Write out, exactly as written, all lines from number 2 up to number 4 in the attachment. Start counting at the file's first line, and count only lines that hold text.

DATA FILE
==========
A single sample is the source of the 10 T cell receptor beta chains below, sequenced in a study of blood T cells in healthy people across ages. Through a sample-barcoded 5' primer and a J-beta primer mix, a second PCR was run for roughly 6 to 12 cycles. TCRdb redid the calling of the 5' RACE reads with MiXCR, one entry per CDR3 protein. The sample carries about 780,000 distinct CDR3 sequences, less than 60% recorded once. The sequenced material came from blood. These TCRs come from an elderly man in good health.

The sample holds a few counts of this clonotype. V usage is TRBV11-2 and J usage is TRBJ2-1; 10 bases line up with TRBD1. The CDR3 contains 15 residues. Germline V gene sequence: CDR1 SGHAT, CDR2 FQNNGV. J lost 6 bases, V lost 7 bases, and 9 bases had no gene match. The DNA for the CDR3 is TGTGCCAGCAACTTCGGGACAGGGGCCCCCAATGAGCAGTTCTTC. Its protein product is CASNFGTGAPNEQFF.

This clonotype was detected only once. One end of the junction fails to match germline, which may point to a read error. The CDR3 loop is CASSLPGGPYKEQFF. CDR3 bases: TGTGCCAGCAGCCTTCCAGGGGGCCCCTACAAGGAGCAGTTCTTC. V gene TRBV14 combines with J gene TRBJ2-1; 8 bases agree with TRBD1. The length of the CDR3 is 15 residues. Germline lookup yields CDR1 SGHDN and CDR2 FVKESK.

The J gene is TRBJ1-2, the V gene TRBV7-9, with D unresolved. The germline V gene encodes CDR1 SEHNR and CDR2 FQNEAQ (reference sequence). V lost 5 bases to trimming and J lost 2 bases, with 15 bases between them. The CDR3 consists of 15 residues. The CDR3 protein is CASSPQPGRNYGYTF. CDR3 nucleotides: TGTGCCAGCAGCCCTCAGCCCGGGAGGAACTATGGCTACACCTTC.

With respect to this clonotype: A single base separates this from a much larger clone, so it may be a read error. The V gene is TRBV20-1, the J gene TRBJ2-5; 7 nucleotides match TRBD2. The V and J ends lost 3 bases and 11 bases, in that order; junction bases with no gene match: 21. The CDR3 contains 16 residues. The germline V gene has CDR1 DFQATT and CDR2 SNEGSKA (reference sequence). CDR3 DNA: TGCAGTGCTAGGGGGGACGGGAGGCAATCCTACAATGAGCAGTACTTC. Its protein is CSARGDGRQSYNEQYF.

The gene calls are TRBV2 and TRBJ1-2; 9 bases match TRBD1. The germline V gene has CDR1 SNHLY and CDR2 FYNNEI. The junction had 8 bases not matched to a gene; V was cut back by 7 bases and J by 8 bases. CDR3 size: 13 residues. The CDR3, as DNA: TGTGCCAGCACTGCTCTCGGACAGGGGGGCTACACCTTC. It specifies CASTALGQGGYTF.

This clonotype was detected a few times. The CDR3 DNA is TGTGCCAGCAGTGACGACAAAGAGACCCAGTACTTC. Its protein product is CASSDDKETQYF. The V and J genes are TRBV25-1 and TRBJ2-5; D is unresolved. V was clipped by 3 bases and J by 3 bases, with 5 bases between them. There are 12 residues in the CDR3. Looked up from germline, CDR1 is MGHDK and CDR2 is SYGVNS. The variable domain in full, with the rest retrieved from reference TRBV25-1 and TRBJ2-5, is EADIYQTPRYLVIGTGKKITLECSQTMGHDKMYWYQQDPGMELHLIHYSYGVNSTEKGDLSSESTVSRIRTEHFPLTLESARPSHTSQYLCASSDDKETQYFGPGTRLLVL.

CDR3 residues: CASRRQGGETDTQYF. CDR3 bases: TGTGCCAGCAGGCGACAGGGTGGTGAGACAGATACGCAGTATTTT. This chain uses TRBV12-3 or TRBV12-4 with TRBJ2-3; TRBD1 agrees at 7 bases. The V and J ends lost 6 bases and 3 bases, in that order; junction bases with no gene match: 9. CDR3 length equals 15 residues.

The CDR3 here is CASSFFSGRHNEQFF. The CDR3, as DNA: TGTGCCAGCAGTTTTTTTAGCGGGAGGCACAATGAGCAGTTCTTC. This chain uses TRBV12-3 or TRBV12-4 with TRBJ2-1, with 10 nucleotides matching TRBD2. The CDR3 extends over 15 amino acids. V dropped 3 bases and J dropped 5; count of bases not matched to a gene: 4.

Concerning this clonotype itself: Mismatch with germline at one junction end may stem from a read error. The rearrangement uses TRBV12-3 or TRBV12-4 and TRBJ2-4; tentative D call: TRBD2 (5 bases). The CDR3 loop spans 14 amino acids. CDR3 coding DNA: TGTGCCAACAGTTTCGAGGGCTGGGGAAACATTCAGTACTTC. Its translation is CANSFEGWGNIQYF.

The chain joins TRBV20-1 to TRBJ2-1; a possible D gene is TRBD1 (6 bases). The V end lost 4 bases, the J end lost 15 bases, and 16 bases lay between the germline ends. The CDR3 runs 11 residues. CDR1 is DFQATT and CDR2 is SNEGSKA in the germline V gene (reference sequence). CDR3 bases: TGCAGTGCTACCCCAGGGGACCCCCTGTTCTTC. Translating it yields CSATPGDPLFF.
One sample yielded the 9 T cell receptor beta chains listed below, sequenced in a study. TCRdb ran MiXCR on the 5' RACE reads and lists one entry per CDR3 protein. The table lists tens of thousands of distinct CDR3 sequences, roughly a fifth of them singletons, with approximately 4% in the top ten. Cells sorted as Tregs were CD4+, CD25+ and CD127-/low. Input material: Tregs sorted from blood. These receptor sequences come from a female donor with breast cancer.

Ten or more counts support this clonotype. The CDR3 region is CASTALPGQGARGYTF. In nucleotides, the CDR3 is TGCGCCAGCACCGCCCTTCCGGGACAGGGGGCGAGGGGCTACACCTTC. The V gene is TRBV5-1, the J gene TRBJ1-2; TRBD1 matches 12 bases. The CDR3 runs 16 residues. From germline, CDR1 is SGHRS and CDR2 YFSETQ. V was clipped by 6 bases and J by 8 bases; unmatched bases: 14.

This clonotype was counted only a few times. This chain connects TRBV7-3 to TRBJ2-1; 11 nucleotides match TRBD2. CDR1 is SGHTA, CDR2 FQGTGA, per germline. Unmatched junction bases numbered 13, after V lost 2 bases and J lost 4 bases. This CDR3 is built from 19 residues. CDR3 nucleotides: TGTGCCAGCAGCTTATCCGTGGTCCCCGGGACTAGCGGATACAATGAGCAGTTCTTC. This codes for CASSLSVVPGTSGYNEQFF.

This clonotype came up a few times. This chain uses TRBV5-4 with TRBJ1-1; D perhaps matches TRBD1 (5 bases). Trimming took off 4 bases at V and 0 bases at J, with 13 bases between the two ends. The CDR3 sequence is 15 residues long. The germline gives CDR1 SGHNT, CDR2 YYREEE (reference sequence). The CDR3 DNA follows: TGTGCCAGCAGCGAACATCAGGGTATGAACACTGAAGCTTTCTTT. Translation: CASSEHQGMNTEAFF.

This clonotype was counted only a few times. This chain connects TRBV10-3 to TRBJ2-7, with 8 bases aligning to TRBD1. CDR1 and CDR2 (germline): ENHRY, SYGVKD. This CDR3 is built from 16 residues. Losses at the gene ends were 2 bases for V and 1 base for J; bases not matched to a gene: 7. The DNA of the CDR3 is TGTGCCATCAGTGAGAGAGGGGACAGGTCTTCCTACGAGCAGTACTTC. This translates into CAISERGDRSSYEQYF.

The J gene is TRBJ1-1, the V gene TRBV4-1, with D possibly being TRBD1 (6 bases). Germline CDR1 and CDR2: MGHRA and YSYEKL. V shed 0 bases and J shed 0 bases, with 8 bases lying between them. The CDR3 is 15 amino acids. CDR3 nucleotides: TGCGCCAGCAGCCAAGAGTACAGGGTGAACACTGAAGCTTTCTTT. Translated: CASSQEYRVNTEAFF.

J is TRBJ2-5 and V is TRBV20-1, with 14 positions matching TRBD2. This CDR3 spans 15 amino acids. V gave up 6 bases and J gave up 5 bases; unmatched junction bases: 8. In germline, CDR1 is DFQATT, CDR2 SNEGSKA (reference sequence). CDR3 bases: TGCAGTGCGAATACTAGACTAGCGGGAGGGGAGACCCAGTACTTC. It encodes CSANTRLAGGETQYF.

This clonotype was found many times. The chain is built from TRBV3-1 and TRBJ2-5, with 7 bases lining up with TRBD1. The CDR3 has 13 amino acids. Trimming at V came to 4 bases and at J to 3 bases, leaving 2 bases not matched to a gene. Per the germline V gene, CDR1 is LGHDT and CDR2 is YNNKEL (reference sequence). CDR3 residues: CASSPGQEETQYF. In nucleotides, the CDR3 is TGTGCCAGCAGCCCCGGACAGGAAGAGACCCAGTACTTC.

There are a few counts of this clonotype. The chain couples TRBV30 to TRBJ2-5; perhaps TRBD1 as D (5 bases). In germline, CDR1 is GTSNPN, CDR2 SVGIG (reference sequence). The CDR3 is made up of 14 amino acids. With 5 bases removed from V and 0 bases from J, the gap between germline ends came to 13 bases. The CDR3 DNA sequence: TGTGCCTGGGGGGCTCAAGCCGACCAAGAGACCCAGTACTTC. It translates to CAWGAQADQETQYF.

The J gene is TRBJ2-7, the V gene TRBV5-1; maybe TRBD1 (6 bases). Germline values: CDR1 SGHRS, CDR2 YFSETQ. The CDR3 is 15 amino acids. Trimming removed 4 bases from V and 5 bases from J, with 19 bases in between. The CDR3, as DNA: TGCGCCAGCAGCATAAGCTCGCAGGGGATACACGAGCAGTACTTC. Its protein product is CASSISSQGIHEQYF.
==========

The sample holds a few counts of this clonotype. V usage is TRBV11-2 and J usage is TRBJ2-1; 10 bases line up with TRBD1. The CDR3 contains 15 residues. Germline V gene sequence: CDR1 SGHAT, CDR2 FQNNGV. J lost 6 bases, V lost 7 bases, and 9 bases had no gene match. The DNA for the CDR3 is TGTGCCAGCAACTTCGGGACAGGGGCCCCCAATGAGCAGTTCTTC. Its protein product is CASNFGTGAPNEQFF.

This clonotype was detected only once. One end of the junction fails to match germline, which may point to a read error. The CDR3 loop is CASSLPGGPYKEQFF. CDR3 bases: TGTGCCAGCAGCCTTCCAGGGGGCCCCTACAAGGAGCAGTTCTTC. V gene TRBV14 combines with J gene TRBJ2-1; 8 bases agree with TRBD1. The length of the CDR3 is 15 residues. Germline lookup yields CDR1 SGHDN and CDR2 FVKESK.

The J gene is TRBJ1-2, the V gene TRBV7-9, with D unresolved. The germline V gene encodes CDR1 SEHNR and CDR2 FQNEAQ (reference sequence). V lost 5 bases to trimming and J lost 2 bases, with 15 bases between them. The CDR3 consists of 15 residues. The CDR3 protein is CASSPQPGRNYGYTF. CDR3 nucleotides: TGTGCCAGCAGCCCTCAGCCCGGGAGGAACTATGGCTACACCTTC.